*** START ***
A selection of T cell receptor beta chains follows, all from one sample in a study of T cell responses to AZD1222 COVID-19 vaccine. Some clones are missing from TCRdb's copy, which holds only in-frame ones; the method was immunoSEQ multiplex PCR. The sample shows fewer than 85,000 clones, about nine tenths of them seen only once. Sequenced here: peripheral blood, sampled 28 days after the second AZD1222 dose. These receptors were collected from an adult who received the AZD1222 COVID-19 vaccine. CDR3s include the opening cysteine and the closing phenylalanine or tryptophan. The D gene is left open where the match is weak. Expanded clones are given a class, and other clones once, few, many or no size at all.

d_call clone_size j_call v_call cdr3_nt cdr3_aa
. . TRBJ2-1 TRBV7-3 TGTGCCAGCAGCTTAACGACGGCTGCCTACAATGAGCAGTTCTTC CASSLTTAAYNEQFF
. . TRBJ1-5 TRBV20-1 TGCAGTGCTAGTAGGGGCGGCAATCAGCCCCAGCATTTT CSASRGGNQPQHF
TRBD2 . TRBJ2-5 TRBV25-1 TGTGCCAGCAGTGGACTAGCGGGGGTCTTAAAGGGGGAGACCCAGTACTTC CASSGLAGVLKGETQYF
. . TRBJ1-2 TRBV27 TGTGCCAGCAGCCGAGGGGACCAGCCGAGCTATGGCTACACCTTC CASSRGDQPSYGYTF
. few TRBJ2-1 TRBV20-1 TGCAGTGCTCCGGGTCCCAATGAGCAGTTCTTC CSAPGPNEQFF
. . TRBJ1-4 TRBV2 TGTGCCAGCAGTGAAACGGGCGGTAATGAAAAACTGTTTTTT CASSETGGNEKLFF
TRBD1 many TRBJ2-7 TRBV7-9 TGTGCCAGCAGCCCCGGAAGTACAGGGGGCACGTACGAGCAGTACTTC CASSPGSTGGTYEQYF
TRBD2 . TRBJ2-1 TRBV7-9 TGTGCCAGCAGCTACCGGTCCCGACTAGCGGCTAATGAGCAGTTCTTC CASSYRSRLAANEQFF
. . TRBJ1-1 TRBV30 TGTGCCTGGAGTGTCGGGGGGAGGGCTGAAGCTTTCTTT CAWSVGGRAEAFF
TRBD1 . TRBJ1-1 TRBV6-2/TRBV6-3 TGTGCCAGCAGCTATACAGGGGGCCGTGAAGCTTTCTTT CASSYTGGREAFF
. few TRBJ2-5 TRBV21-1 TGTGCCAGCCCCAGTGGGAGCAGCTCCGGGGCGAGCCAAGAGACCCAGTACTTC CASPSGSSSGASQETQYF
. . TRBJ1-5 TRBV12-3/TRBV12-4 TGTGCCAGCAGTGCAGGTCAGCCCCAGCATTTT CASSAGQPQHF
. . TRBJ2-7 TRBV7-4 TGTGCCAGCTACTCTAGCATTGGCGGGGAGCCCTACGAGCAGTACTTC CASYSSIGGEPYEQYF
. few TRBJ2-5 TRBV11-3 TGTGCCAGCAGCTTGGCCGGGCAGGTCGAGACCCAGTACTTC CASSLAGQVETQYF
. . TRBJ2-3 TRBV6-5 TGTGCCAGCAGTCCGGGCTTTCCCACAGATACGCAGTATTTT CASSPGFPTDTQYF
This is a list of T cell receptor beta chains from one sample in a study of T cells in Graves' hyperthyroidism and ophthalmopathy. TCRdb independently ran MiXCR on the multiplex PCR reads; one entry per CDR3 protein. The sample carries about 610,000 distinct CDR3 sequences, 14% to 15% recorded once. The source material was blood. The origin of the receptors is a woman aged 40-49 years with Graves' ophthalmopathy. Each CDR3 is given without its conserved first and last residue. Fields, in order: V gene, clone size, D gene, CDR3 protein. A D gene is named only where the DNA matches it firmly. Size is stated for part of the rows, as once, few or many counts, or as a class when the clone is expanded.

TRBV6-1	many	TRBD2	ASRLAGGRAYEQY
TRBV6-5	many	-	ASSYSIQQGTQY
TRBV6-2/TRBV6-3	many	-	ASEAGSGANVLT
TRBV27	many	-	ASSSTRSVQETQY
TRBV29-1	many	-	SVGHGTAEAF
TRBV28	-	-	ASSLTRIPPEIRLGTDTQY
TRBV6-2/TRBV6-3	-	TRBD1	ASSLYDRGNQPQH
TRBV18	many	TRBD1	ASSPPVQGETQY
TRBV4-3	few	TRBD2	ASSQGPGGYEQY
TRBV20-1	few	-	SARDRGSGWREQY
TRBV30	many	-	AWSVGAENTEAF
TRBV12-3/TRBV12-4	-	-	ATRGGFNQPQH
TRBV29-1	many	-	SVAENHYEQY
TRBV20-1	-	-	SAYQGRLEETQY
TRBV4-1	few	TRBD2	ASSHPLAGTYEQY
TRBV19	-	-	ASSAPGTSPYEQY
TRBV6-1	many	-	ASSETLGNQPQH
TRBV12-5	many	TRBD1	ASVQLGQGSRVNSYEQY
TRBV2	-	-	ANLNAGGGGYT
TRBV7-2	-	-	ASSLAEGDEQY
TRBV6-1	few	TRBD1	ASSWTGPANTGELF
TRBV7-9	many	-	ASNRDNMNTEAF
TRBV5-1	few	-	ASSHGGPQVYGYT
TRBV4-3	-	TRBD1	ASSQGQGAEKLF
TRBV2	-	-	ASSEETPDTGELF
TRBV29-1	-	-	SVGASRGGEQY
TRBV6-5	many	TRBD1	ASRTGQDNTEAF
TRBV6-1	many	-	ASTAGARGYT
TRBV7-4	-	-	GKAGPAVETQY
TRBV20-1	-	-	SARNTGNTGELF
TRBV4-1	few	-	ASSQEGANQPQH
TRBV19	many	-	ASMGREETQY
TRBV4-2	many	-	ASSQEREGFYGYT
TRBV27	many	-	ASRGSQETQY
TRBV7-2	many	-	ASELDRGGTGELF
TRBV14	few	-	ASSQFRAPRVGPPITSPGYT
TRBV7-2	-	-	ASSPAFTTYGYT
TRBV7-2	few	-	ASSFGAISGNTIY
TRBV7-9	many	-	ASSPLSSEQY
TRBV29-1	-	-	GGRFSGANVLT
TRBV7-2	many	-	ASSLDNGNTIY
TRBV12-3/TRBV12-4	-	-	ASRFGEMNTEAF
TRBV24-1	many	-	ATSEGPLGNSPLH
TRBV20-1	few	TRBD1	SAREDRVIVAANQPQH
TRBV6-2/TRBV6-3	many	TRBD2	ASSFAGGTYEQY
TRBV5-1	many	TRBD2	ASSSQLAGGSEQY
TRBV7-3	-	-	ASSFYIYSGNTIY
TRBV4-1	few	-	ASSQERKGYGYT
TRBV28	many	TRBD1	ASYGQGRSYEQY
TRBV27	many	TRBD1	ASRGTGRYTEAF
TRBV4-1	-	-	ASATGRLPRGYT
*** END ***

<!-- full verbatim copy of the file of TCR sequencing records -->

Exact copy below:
A selection of T cell receptor beta chains follows, all from one sample in a study of T cell responses to AZD1222 COVID-19 vaccine. Some clones are missing from TCRdb's copy, which holds only in-frame ones; the method was immunoSEQ multiplex PCR. The sample shows fewer than 85,000 clones, about nine tenths of them seen only once. Sequenced here: peripheral blood, sampled 28 days after the second AZD1222 dose. These receptors were collected from an adult who received the AZD1222 COVID-19 vaccine. CDR3s include the opening cysteine and the closing phenylalanine or tryptophan. The D gene is left open where the match is weak. Expanded clones are given a class, and other clones once, few, many or no size at all.

d_call clone_size j_call v_call cdr3_nt cdr3_aa
. . TRBJ2-1 TRBV7-3 TGTGCCAGCAGCTTAACGACGGCTGCCTACAATGAGCAGTTCTTC CASSLTTAAYNEQFF
. . TRBJ1-5 TRBV20-1 TGCAGTGCTAGTAGGGGCGGCAATCAGCCCCAGCATTTT CSASRGGNQPQHF
TRBD2 . TRBJ2-5 TRBV25-1 TGTGCCAGCAGTGGACTAGCGGGGGTCTTAAAGGGGGAGACCCAGTACTTC CASSGLAGVLKGETQYF
. . TRBJ1-2 TRBV27 TGTGCCAGCAGCCGAGGGGACCAGCCGAGCTATGGCTACACCTTC CASSRGDQPSYGYTF
. few TRBJ2-1 TRBV20-1 TGCAGTGCTCCGGGTCCCAATGAGCAGTTCTTC CSAPGPNEQFF
. . TRBJ1-4 TRBV2 TGTGCCAGCAGTGAAACGGGCGGTAATGAAAAACTGTTTTTT CASSETGGNEKLFF
TRBD1 many TRBJ2-7 TRBV7-9 TGTGCCAGCAGCCCCGGAAGTACAGGGGGCACGTACGAGCAGTACTTC CASSPGSTGGTYEQYF
TRBD2 . TRBJ2-1 TRBV7-9 TGTGCCAGCAGCTACCGGTCCCGACTAGCGGCTAATGAGCAGTTCTTC CASSYRSRLAANEQFF
. . TRBJ1-1 TRBV30 TGTGCCTGGAGTGTCGGGGGGAGGGCTGAAGCTTTCTTT CAWSVGGRAEAFF
TRBD1 . TRBJ1-1 TRBV6-2/TRBV6-3 TGTGCCAGCAGCTATACAGGGGGCCGTGAAGCTTTCTTT CASSYTGGREAFF
. few TRBJ2-5 TRBV21-1 TGTGCCAGCCCCAGTGGGAGCAGCTCCGGGGCGAGCCAAGAGACCCAGTACTTC CASPSGSSSGASQETQYF
. . TRBJ1-5 TRBV12-3/TRBV12-4 TGTGCCAGCAGTGCAGGTCAGCCCCAGCATTTT CASSAGQPQHF
. . TRBJ2-7 TRBV7-4 TGTGCCAGCTACTCTAGCATTGGCGGGGAGCCCTACGAGCAGTACTTC CASYSSIGGEPYEQYF
. few TRBJ2-5 TRBV11-3 TGTGCCAGCAGCTTGGCCGGGCAGGTCGAGACCCAGTACTTC CASSLAGQVETQYF
. . TRBJ2-3 TRBV6-5 TGTGCCAGCAGTCCGGGCTTTCCCACAGATACGCAGTATTTT CASSPGFPTDTQYF
This is a list of T cell receptor beta chains from one sample in a study of T cells in Graves' hyperthyroidism and ophthalmopathy. TCRdb independently ran MiXCR on the multiplex PCR reads; one entry per CDR3 protein. The sample carries about 610,000 distinct CDR3 sequences, 14% to 15% recorded once. The source material was blood. The origin of the receptors is a woman aged 40-49 years with Graves' ophthalmopathy. Each CDR3 is given without its conserved first and last residue. Fields, in order: V gene, clone size, D gene, CDR3 protein. A D gene is named only where the DNA matches it firmly. Size is stated for part of the rows, as once, few or many counts, or as a class when the clone is expanded.

TRBV6-1	many	TRBD2	ASRLAGGRAYEQY
TRBV6-5	many	-	ASSYSIQQGTQY
TRBV6-2/TRBV6-3	many	-	ASEAGSGANVLT
TRBV27	many	-	ASSSTRSVQETQY
TRBV29-1	many	-	SVGHGTAEAF
TRBV28	-	-	ASSLTRIPPEIRLGTDTQY
TRBV6-2/TRBV6-3	-	TRBD1	ASSLYDRGNQPQH
TRBV18	many	TRBD1	ASSPPVQGETQY
TRBV4-3	few	TRBD2	ASSQGPGGYEQY
TRBV20-1	few	-	SARDRGSGWREQY
TRBV30	many	-	AWSVGAENTEAF
TRBV12-3/TRBV12-4	-	-	ATRGGFNQPQH
TRBV29-1	many	-	SVAENHYEQY
TRBV20-1	-	-	SAYQGRLEETQY
TRBV4-1	few	TRBD2	ASSHPLAGTYEQY
TRBV19	-	-	ASSAPGTSPYEQY
TRBV6-1	many	-	ASSETLGNQPQH
TRBV12-5	many	TRBD1	ASVQLGQGSRVNSYEQY
TRBV2	-	-	ANLNAGGGGYT
TRBV7-2	-	-	ASSLAEGDEQY
TRBV6-1	few	TRBD1	ASSWTGPANTGELF
TRBV7-9	many	-	ASNRDNMNTEAF
TRBV5-1	few	-	ASSHGGPQVYGYT
TRBV4-3	-	TRBD1	ASSQGQGAEKLF
TRBV2	-	-	ASSEETPDTGELF
TRBV29-1	-	-	SVGASRGGEQY
TRBV6-5	many	TRBD1	ASRTGQDNTEAF
TRBV6-1	many	-	ASTAGARGYT
TRBV7-4	-	-	GKAGPAVETQY
TRBV20-1	-	-	SARNTGNTGELF
TRBV4-1	few	-	ASSQEGANQPQH
TRBV19	many	-	ASMGREETQY
TRBV4-2	many	-	ASSQEREGFYGYT
TRBV27	many	-	ASRGSQETQY
TRBV7-2	many	-	ASELDRGGTGELF
TRBV14	few	-	ASSQFRAPRVGPPITSPGYT
TRBV7-2	-	-	ASSPAFTTYGYT
TRBV7-2	few	-	ASSFGAISGNTIY
TRBV7-9	many	-	ASSPLSSEQY
TRBV29-1	-	-	GGRFSGANVLT
TRBV7-2	many	-	ASSLDNGNTIY
TRBV12-3/TRBV12-4	-	-	ASRFGEMNTEAF
TRBV24-1	many	-	ATSEGPLGNSPLH
TRBV20-1	few	TRBD1	SAREDRVIVAANQPQH
TRBV6-2/TRBV6-3	many	TRBD2	ASSFAGGTYEQY
TRBV5-1	many	TRBD2	ASSSQLAGGSEQY
TRBV7-3	-	-	ASSFYIYSGNTIY
TRBV4-1	few	-	ASSQERKGYGYT
TRBV28	many	TRBD1	ASYGQGRSYEQY
TRBV27	many	TRBD1	ASRGTGRYTEAF
TRBV4-1	-	-	ASATGRLPRGYT